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Thursday, March 10, 2011

Male-Only Volumes and a Confession

Brian Weatherson recently called attention to a debate about female representations in volumes and at conferences. Over at TAR, he writes:

Andy Egan and I have (very slowly) put together a collection of papers on epistemic modals and epistemic modality, and it is coming out with OUP this spring. The collection isn’t perfect; it should have come out ages ago, and contributor list is missing a certain something [i.e., female contributors], but we hope it’s a valuable addition to the literature. I’ll hopefully write more about this closer to publication, especially about what I wish I’d done differently along the way to publication.

Interesting discussion of these issues can be found here.

As I say in my reply to the blog post. I don't want to defend male-only volumes (of course). But, as I say there, in some cases, it is difficult to get women to contribute. On average, an Oxford M&E volume has only 10% contributors. I am not sure whether that reflects the number of women working in M&E. There are 20% women employed in US departments. But they don't all work in M&E. So, I am not sure whether 10% is good or bad. No-women volumes are clearly a bad thing. But the editor is not always to blame.

I also have a confession to make: I actually reviewed Egan and Weatherson's volume proposal for Oxford and regrettedly did not point out that there weren't any female contributors. A friend and former colleague of mine, who is currently employed by a top-university department, has made a habit out of pointing out to the publisher that a volume she is asked to referee should not be published if it does not have a reasonable number of female contributions. I will adhere to her stricter and higher ethical standards in the future.


Catarina said...

Hi Brit, I have already replied to your point in comments at the original post in NewAPPS, and I agree that my original formulation in the post seemed to suggest that, in every single case of all-male lineups of contributors, implicit biases would be to blame.
But I want to second your suggestion that we should always remain alert and mention the issue of gender balance in the situations where we are in a certain position of authority (e.g. reviewing volumes, being invited as keynote speaker). I made a similar suggestion concerning invitations to be keynote speakers here:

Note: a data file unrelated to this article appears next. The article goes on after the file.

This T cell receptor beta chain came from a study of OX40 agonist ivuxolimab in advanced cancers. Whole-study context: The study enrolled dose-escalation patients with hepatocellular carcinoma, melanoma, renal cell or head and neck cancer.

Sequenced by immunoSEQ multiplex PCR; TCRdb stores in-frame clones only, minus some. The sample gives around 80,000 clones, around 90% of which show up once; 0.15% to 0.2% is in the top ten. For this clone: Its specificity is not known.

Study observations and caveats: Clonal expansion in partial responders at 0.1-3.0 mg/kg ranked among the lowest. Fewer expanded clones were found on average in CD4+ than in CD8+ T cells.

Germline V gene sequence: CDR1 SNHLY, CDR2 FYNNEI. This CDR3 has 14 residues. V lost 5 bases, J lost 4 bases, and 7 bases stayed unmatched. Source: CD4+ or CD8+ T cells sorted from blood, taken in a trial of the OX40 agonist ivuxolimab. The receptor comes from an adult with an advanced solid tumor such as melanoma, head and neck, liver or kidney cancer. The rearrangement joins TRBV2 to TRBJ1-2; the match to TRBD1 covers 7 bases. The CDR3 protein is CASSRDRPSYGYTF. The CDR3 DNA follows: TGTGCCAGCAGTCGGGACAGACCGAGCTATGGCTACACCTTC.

But it can and should be seen as a very general principle, applying to a wide range of situations whenever we get to have a say on things.

Chris said...

A paper that could be of interest:

Anonymous said...

The thing I worry about with blanket policies such as 'always endeavour to include a reasonable number of women in edited volumes' is that on one reading, they are rigid, bad policies from the point of view of getting the best stuff in an edited volume every time (for why couldn't it happen sometimes that only males send in good contributions?), and on another reading, they are toothless (if including 0 articles by women counts as 'reasonable' in the sort of scenario touched on in the last parenthesis).

Brit Brogaard said...

Thanks to all of you for your comments and suggested readings. To address the last comment, I agree it could happen that only males send in good contributions.

However, most of the volumes we are talking about here are not volumes that issue calls for papers. They are by-invite only.

It is a bit harder to defend the view that sometimes only males can contribute good papers on a given topic. I can't think of a topic where that would be the case.

What sometimes happens is that you invite 20 percent women and 80 percent men and then all the women turn you down -- sometimes when it's too late to invite others (I assume 20 percent seems initially reasonable, since only 20 percent of people with a job in philosophy are women).

However, I agree with Catarina, Andy and Brian that more could be done to secure that 20 percent of volume contributors are women.

Anonymous said...

I agree too. (I'm the anonymous coward of two comments ago.)